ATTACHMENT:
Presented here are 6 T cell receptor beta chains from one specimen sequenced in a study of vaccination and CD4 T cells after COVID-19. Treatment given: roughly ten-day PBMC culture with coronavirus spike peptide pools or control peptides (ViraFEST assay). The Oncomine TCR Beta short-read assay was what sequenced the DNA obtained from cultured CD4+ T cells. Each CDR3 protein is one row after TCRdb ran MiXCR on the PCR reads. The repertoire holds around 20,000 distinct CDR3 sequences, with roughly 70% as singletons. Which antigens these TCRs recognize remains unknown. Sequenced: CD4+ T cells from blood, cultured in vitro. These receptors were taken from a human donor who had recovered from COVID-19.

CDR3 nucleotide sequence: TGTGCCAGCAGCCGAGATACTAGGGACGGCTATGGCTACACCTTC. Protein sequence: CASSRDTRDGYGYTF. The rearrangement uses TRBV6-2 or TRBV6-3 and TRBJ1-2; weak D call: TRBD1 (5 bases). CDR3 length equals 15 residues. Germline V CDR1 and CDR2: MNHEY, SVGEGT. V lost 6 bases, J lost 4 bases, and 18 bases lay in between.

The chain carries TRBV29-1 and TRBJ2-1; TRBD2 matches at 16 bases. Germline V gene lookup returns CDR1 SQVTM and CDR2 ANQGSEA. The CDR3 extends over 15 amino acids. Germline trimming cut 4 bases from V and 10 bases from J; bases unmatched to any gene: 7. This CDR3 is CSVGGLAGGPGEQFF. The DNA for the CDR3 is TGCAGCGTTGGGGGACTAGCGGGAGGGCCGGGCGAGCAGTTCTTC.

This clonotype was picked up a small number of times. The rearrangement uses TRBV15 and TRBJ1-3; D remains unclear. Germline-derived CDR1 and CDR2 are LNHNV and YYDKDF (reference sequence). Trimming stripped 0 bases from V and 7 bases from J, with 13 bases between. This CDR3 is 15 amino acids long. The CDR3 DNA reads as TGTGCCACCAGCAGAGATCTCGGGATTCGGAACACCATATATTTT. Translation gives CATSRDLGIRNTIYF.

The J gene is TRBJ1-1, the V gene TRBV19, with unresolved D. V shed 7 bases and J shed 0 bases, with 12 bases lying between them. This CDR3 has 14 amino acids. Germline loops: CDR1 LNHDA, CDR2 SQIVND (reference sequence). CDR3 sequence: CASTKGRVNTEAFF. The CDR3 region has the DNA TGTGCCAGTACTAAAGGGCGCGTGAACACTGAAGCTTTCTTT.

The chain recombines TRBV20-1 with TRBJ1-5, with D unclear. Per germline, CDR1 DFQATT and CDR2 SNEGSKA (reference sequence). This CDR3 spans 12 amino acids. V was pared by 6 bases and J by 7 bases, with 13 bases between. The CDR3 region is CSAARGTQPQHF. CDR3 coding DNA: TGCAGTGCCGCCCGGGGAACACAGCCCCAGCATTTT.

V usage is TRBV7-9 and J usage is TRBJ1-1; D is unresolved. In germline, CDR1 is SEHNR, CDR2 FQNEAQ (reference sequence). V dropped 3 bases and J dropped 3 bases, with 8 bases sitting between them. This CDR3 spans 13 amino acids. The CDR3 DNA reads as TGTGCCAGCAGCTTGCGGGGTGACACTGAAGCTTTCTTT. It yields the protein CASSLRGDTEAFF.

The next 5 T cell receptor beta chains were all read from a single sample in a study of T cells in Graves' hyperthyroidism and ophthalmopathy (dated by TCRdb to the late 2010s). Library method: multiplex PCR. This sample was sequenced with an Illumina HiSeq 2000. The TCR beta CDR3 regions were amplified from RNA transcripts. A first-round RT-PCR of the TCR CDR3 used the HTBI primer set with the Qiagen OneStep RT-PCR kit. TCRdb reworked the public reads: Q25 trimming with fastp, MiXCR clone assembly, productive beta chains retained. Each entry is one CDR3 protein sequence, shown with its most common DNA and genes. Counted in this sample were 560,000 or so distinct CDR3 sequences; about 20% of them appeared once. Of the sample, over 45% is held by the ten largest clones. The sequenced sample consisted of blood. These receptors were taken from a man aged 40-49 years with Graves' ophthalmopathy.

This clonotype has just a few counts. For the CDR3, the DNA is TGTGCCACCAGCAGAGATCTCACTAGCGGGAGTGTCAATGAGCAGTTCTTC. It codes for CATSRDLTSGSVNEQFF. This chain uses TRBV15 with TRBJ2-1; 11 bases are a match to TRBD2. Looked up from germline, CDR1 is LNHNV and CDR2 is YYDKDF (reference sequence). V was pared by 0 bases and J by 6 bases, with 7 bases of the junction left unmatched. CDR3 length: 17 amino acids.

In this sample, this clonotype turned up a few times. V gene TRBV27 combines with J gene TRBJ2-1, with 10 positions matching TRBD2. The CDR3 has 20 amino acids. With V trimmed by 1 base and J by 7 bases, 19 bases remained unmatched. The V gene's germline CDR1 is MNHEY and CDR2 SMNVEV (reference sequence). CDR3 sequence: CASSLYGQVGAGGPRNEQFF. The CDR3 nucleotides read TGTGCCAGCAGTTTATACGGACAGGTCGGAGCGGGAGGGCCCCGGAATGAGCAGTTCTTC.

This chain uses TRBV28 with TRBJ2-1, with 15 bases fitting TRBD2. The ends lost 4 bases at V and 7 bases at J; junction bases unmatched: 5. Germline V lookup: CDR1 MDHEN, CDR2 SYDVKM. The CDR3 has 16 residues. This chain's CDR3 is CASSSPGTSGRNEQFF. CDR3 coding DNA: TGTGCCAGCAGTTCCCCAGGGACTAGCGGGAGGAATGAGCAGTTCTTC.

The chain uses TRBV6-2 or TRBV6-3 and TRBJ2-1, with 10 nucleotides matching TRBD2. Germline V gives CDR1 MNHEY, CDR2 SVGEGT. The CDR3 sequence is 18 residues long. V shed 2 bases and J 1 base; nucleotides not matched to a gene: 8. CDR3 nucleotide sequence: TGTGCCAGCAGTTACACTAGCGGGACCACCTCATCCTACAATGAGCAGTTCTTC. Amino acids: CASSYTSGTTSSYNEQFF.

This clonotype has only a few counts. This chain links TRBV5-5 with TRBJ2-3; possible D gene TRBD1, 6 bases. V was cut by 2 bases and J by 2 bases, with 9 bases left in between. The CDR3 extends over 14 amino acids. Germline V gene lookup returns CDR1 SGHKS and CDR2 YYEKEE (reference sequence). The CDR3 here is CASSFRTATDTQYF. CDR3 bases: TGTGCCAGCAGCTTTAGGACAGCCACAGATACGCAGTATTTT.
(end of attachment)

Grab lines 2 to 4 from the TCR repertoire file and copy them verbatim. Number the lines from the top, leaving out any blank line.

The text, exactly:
CDR3 nucleotide sequence: TGTGCCAGCAGCCGAGATACTAGGGACGGCTATGGCTACACCTTC. Protein sequence: CASSRDTRDGYGYTF. The rearrangement uses TRBV6-2 or TRBV6-3 and TRBJ1-2; weak D call: TRBD1 (5 bases). CDR3 length equals 15 residues. Germline V CDR1 and CDR2: MNHEY, SVGEGT. V lost 6 bases, J lost 4 bases, and 18 bases lay in between.

The chain carries TRBV29-1 and TRBJ2-1; TRBD2 matches at 16 bases. Germline V gene lookup returns CDR1 SQVTM and CDR2 ANQGSEA. The CDR3 extends over 15 amino acids. Germline trimming cut 4 bases from V and 10 bases from J; bases unmatched to any gene: 7. This CDR3 is CSVGGLAGGPGEQFF. The DNA for the CDR3 is TGCAGCGTTGGGGGACTAGCGGGAGGGCCGGGCGAGCAGTTCTTC.

This clonotype was picked up a small number of times. The rearrangement uses TRBV15 and TRBJ1-3; D remains unclear. Germline-derived CDR1 and CDR2 are LNHNV and YYDKDF (reference sequence). Trimming stripped 0 bases from V and 7 bases from J, with 13 bases between. This CDR3 is 15 amino acids long. The CDR3 DNA reads as TGTGCCACCAGCAGAGATCTCGGGATTCGGAACACCATATATTTT. Translation gives CATSRDLGIRNTIYF.